That was until we caught little man doing the very same thing.
In the beginning, we thought nothing of this really; he was in the transitional stages from crib, to toddler railings, to the now big boy bed. And we laughed it off and told ourselves it would be a phase, and he would grow out of it. I reminded myself that months from now I would miss those special moments when my little man comes and snuggles with me. After all how often are we told they don’t last long as it is? I was lucky.
Two years later, he still did it. It was getting so frequent we would find ourselves waking up and marching him back into his room four or five times a night to show him this is what the big kids do. We would exhaust him to the point we hoped he would stay. I prayed, Dear Lord please just one night let him stay. I read to him, we turned on soft music and we blacked out the room. We gave him extra blankets and then took them away. We set up a chart to monitor his improvement and would treat him with small things we picked up along the way.
We researched how to deal with kids that wouldn’t stay in their own bed. Sometimes it worked, sometimes it didn’t. I hate to admit after so many times of marching back to bed, you get to the point where it is just easier to leave them there. Isn’t it better to get an hour of good sleep over waking up every half hour to return him? And so he would remain his little body curled up around and against my own, envying my husband who slept soundly on the other side of the bed once more.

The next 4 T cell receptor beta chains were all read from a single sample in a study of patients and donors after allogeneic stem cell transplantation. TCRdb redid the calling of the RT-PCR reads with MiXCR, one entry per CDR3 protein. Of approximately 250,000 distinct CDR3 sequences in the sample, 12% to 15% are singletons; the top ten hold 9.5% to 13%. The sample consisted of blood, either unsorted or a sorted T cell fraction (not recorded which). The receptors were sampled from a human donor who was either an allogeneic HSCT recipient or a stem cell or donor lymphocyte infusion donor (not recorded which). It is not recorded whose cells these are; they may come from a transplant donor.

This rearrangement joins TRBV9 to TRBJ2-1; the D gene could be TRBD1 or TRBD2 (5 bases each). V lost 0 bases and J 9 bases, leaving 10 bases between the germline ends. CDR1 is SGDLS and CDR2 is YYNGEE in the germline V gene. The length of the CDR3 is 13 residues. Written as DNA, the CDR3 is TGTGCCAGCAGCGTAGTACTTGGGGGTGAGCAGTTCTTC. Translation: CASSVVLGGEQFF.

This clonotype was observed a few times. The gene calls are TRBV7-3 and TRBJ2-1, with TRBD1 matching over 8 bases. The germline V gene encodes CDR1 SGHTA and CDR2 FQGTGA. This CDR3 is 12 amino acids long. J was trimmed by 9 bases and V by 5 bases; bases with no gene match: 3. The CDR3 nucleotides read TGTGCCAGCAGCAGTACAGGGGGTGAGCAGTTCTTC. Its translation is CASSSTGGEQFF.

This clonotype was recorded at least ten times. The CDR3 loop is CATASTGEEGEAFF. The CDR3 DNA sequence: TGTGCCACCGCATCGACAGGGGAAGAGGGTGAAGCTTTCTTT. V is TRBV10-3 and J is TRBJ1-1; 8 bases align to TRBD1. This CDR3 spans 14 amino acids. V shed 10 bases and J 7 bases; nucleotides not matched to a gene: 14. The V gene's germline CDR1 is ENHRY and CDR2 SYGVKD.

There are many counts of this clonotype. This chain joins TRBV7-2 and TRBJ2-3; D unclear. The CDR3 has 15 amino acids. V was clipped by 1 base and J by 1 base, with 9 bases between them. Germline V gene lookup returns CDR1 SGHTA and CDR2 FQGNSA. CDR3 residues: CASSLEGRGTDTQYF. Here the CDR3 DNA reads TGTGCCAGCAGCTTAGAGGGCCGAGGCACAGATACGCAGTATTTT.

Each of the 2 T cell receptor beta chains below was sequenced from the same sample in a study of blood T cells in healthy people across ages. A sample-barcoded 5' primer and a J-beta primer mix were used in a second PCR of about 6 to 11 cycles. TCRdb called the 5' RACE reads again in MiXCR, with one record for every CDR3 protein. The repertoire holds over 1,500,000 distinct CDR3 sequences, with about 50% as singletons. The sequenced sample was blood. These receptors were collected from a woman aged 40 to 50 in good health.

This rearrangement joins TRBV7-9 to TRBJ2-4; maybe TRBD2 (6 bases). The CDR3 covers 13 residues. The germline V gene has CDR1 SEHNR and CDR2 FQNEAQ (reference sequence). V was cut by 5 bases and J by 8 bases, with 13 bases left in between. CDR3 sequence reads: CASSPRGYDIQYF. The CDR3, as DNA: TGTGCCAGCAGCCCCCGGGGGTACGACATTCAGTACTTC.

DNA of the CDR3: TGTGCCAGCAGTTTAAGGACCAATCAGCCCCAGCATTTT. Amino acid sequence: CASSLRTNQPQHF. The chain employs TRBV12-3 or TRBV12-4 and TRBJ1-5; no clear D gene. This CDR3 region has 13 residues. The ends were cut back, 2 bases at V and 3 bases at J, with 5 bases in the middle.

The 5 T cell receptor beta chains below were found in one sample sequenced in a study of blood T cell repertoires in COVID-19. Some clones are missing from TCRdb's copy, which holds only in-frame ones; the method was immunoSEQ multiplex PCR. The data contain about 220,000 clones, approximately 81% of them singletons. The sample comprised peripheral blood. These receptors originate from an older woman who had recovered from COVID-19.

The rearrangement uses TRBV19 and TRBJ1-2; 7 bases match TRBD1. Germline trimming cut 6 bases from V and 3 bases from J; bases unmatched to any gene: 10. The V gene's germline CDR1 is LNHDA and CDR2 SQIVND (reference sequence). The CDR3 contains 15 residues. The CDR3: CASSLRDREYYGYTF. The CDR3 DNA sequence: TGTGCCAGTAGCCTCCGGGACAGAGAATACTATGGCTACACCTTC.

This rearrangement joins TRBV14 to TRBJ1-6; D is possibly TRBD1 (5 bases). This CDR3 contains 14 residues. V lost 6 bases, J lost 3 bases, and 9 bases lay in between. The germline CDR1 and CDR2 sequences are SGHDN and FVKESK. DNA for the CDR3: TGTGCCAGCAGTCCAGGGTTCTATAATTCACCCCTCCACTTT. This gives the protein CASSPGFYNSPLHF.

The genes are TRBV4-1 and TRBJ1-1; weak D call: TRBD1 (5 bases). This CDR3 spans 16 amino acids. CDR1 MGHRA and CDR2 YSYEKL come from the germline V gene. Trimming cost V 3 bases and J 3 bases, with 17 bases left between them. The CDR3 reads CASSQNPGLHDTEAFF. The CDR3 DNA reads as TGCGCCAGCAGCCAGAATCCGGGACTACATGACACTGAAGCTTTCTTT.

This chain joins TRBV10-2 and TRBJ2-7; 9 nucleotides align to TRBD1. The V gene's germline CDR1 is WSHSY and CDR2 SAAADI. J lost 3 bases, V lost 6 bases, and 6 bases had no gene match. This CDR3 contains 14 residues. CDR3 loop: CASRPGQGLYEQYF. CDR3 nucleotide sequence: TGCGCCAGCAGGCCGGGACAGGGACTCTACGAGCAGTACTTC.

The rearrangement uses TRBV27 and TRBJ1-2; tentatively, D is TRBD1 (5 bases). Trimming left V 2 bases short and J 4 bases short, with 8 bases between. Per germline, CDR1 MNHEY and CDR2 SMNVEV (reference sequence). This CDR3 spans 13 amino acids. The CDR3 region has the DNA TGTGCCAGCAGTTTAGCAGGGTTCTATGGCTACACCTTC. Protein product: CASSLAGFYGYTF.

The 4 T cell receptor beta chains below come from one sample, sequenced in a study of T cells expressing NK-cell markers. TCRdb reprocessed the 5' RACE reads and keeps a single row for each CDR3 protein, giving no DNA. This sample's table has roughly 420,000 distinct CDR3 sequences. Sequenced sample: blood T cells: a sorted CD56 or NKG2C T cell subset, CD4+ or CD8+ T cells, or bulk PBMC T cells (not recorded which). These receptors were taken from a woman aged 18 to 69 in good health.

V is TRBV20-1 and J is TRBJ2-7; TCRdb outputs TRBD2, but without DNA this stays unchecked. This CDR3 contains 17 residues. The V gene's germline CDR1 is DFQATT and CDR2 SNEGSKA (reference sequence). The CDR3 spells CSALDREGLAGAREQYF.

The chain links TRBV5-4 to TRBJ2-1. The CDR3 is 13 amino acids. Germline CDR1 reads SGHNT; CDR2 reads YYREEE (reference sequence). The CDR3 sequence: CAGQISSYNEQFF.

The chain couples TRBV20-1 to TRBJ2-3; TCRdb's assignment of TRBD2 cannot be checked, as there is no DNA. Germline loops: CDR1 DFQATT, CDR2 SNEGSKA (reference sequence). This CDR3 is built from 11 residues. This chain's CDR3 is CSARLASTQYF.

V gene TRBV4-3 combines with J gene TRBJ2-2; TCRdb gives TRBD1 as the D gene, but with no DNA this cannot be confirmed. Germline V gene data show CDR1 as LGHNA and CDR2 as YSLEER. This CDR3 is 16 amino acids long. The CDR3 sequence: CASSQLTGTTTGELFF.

In the morning we would rise and he would look around, confused saying. “Mommy how did I get here?” Or “I didn’t sleep in my own bed?” He would seem perplexed by the revelation that he was in our bed. He would then promise us he would do better, and that he would stay in his bed all night and sometimes it would work, but more often than not, he would be back in our room. It was all back to square one.
But then over the holidays, my sister was up visiting. The very one who sleep walked herself as a child. And wouldn’t you know one night while she was watching my son; he started roaming the halls, making his way down the stairs. He was out to the world, but was roaming as if he was fully awake.
“You have a sleep walker” she said.
I had never thought of this, but the moment she said it, it made sense. How he couldn’t remember being there or even how he got there. And you want to talk freaky? Try having a kid stare you down with his wide-open eyes and yet be zonked out. That is something movies are made of. Knowing this makes things a little easier to deal with, though a little scarier at the same time. We now make sure to check things are out of reach and put away a little more. I was told it runs in families as well as the fact it is usually outgrown by the time they reach teenage years.
Though with a good number of years before that happens, I surely hope it is sooner than that.
I do however welcome any advice from anyone who may have had experience with this, and welcome any thoughts on the subject.